Browse All Articles
> PowerShell and the EventViewer
With PowerShell 2.0 being released with Windows 7 and Server 2008 R2 there are plenty of fun stuff to do. Although what I'm about to show you is not specific to PowerShell 2.0 but it a great way to pull info from the Event Viewer.
When I'm presented with a problem on a server one of the first place I go is the Event Viewer. Sure there are ways to filter it but I'd always wanted a way to dump that filter into another file to review later on another system. PowerShell gives you a great method for displaying events as well as saving those results to a file.
The Event Log has several cmdlets available which can be seen here:
As you can see you can read an write to the Event Viewer here. The Get-EventLog cmdlet is a favorite of mine. With it you specify which Event Log to view and off you go. Below is an example of using that command and showing how to only list the first 20 events.
Get-Eventlog -Logname System -Newest 20
Now if you want to save that you have several options. You can save it as a text, htm or csv file. Realize it may take awhile to build the whole file. Below show the commands needed to output the files.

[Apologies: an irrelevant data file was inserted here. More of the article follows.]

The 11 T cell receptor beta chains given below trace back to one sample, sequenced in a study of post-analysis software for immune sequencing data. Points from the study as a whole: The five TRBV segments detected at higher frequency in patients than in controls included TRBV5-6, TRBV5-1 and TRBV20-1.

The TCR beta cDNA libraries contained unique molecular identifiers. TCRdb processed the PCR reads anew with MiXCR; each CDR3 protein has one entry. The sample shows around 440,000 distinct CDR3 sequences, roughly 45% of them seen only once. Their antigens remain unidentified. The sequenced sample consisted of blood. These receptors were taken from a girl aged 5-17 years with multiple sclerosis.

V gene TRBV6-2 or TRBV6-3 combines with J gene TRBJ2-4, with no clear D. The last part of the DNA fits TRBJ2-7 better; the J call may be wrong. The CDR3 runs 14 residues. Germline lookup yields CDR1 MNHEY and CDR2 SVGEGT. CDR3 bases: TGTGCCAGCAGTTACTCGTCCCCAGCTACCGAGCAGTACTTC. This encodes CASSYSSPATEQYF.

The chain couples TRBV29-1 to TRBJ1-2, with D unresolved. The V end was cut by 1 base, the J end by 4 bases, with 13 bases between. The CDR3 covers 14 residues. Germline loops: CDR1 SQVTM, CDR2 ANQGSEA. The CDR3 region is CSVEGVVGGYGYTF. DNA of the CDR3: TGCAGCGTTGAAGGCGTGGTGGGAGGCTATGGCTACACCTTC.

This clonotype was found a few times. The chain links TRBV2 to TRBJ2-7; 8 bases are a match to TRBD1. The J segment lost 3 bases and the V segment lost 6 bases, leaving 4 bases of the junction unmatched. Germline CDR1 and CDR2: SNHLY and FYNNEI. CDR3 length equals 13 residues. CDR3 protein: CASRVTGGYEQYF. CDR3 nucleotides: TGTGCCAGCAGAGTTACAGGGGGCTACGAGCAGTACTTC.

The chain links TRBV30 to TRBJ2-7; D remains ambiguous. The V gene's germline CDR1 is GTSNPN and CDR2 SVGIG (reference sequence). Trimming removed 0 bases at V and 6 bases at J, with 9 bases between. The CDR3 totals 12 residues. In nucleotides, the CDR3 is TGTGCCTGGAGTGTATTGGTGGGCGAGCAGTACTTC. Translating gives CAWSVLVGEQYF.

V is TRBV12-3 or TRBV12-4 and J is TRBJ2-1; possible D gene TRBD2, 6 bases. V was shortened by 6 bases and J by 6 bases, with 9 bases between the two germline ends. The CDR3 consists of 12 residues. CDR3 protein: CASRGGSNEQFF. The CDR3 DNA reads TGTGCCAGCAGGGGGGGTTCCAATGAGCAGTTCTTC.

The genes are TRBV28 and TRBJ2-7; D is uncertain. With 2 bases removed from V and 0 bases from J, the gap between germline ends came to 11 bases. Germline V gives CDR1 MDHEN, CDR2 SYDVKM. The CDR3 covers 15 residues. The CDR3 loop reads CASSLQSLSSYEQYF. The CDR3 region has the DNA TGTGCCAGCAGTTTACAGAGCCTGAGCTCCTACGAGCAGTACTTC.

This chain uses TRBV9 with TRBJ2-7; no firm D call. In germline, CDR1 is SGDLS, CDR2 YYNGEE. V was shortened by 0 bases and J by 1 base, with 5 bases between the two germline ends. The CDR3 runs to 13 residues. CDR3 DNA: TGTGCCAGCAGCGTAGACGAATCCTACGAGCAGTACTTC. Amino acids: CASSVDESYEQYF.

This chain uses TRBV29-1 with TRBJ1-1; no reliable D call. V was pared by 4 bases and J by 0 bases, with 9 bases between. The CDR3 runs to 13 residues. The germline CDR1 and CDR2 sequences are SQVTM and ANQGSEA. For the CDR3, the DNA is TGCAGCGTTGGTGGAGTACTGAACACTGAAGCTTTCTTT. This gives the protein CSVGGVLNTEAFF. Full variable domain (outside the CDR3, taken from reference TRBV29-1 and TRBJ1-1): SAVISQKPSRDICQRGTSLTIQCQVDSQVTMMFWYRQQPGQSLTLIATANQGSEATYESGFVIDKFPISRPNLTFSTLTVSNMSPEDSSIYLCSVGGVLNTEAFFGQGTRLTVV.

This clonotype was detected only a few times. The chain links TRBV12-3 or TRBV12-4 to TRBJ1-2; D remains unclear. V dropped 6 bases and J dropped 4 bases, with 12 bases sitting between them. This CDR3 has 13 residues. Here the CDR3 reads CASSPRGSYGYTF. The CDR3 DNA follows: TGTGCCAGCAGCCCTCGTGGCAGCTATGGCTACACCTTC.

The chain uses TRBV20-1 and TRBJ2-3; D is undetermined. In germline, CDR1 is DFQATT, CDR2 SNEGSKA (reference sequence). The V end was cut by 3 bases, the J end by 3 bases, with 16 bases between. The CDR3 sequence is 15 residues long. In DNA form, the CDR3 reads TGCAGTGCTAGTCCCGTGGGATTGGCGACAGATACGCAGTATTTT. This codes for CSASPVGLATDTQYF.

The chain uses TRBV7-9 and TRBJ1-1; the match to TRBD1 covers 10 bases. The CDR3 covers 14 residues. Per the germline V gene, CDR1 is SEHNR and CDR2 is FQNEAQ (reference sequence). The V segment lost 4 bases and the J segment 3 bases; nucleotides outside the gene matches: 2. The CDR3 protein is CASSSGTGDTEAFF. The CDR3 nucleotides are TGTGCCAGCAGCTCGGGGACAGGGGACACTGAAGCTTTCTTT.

Get-Eventlog System | Out-file c:\Temp\system.txt
Get-Eventlog System | ConvertTo-html | Out-file c:\Temp\system.htm
Get-Eventlog System | ConvertTo-csv| Out-file c:\Temp\system.csv
The great thing is you dont have to show everything. If you want you can filter by the Event ID by using the -instanceid switch. Below is an example.
Get-Eventlog System -instanceid 4 | Out-file c:\Temp\EventID4.txt
As you can see PowerShell is really handy when it comes to EventLog management. The best part is I havent even talked about Remoting. You can use PowerShell to remote into other machines in your environment running PowerShell 2. But that is another story...